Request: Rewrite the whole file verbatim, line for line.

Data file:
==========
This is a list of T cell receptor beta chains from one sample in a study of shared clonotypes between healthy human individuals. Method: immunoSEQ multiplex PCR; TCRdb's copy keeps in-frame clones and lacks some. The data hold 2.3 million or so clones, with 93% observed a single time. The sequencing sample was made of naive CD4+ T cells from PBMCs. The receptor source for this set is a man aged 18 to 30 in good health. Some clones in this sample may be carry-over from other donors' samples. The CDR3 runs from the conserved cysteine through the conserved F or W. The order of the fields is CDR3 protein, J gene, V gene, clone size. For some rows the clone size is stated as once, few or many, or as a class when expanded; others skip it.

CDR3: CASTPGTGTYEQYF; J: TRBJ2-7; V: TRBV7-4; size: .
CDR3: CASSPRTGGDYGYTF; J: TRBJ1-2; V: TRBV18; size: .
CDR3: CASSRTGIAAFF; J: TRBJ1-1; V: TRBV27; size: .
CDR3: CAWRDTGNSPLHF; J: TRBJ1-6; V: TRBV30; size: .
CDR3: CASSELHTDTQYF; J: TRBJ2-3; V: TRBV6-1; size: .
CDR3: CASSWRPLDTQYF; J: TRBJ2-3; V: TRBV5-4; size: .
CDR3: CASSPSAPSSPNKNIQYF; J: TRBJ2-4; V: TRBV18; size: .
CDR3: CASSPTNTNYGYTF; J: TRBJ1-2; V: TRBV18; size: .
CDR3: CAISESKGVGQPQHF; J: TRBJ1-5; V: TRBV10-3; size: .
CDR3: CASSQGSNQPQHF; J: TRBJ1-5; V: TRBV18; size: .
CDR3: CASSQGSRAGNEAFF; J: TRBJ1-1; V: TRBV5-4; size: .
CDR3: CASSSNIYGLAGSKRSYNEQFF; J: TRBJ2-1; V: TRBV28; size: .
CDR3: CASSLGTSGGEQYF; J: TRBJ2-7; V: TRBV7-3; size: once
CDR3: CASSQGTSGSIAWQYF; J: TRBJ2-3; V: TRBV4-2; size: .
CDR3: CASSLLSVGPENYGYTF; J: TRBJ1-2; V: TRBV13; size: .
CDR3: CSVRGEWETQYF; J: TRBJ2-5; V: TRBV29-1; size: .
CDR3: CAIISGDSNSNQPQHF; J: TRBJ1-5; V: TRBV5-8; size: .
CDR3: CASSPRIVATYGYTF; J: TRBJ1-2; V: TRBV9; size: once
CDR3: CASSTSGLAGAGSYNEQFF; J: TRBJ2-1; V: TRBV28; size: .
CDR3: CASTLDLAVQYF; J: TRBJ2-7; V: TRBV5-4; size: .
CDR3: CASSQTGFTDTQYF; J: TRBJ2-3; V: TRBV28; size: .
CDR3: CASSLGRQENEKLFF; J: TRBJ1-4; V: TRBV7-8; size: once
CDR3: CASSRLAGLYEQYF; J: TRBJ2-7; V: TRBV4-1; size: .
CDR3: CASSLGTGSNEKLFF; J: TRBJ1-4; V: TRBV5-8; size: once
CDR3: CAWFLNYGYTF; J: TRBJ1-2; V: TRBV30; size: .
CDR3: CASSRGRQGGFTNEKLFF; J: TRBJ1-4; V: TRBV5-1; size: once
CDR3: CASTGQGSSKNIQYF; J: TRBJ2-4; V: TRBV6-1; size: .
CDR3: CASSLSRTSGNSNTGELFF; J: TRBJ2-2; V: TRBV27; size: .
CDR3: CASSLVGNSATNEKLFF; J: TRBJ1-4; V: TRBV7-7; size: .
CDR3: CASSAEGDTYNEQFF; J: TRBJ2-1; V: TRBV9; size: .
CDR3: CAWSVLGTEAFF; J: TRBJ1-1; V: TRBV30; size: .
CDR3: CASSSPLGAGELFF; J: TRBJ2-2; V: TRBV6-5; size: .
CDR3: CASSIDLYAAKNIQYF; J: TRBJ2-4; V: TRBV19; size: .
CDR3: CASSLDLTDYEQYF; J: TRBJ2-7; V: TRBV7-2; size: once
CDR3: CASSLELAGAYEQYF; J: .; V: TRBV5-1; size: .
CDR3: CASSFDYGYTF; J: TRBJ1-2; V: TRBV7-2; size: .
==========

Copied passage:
This is a list of T cell receptor beta chains from one sample in a study of shared clonotypes between healthy human individuals. Method: immunoSEQ multiplex PCR; TCRdb's copy keeps in-frame clones and lacks some. The data hold 2.3 million or so clones, with 93% observed a single time. The sequencing sample was made of naive CD4+ T cells from PBMCs. The receptor source for this set is a man aged 18 to 30 in good health. Some clones in this sample may be carry-over from other donors' samples. The CDR3 runs from the conserved cysteine through the conserved F or W. The order of the fields is CDR3 protein, J gene, V gene, clone size. For some rows the clone size is stated as once, few or many, or as a class when expanded; others skip it.

CDR3: CASTPGTGTYEQYF; J: TRBJ2-7; V: TRBV7-4; size: .
CDR3: CASSPRTGGDYGYTF; J: TRBJ1-2; V: TRBV18; size: .
CDR3: CASSRTGIAAFF; J: TRBJ1-1; V: TRBV27; size: .
CDR3: CAWRDTGNSPLHF; J: TRBJ1-6; V: TRBV30; size: .
CDR3: CASSELHTDTQYF; J: TRBJ2-3; V: TRBV6-1; size: .
CDR3: CASSWRPLDTQYF; J: TRBJ2-3; V: TRBV5-4; size: .
CDR3: CASSPSAPSSPNKNIQYF; J: TRBJ2-4; V: TRBV18; size: .
CDR3: CASSPTNTNYGYTF; J: TRBJ1-2; V: TRBV18; size: .
CDR3: CAISESKGVGQPQHF; J: TRBJ1-5; V: TRBV10-3; size: .
CDR3: CASSQGSNQPQHF; J: TRBJ1-5; V: TRBV18; size: .
CDR3: CASSQGSRAGNEAFF; J: TRBJ1-1; V: TRBV5-4; size: .
CDR3: CASSSNIYGLAGSKRSYNEQFF; J: TRBJ2-1; V: TRBV28; size: .
CDR3: CASSLGTSGGEQYF; J: TRBJ2-7; V: TRBV7-3; size: once
CDR3: CASSQGTSGSIAWQYF; J: TRBJ2-3; V: TRBV4-2; size: .
CDR3: CASSLLSVGPENYGYTF; J: TRBJ1-2; V: TRBV13; size: .
CDR3: CSVRGEWETQYF; J: TRBJ2-5; V: TRBV29-1; size: .
CDR3: CAIISGDSNSNQPQHF; J: TRBJ1-5; V: TRBV5-8; size: .
CDR3: CASSPRIVATYGYTF; J: TRBJ1-2; V: TRBV9; size: once
CDR3: CASSTSGLAGAGSYNEQFF; J: TRBJ2-1; V: TRBV28; size: .
CDR3: CASTLDLAVQYF; J: TRBJ2-7; V: TRBV5-4; size: .
CDR3: CASSQTGFTDTQYF; J: TRBJ2-3; V: TRBV28; size: .
CDR3: CASSLGRQENEKLFF; J: TRBJ1-4; V: TRBV7-8; size: once
CDR3: CASSRLAGLYEQYF; J: TRBJ2-7; V: TRBV4-1; size: .
CDR3: CASSLGTGSNEKLFF; J: TRBJ1-4; V: TRBV5-8; size: once
CDR3: CAWFLNYGYTF; J: TRBJ1-2; V: TRBV30; size: .
CDR3: CASSRGRQGGFTNEKLFF; J: TRBJ1-4; V: TRBV5-1; size: once
CDR3: CASTGQGSSKNIQYF; J: TRBJ2-4; V: TRBV6-1; size: .
CDR3: CASSLSRTSGNSNTGELFF; J: TRBJ2-2; V: TRBV27; size: .
CDR3: CASSLVGNSATNEKLFF; J: TRBJ1-4; V: TRBV7-7; size: .
CDR3: CASSAEGDTYNEQFF; J: TRBJ2-1; V: TRBV9; size: .
CDR3: CAWSVLGTEAFF; J: TRBJ1-1; V: TRBV30; size: .
CDR3: CASSSPLGAGELFF; J: TRBJ2-2; V: TRBV6-5; size: .
CDR3: CASSIDLYAAKNIQYF; J: TRBJ2-4; V: TRBV19; size: .
CDR3: CASSLDLTDYEQYF; J: TRBJ2-7; V: TRBV7-2; size: once
CDR3: CASSLELAGAYEQYF; J: .; V: TRBV5-1; size: .
CDR3: CASSFDYGYTF; J: TRBJ1-2; V: TRBV7-2; size: .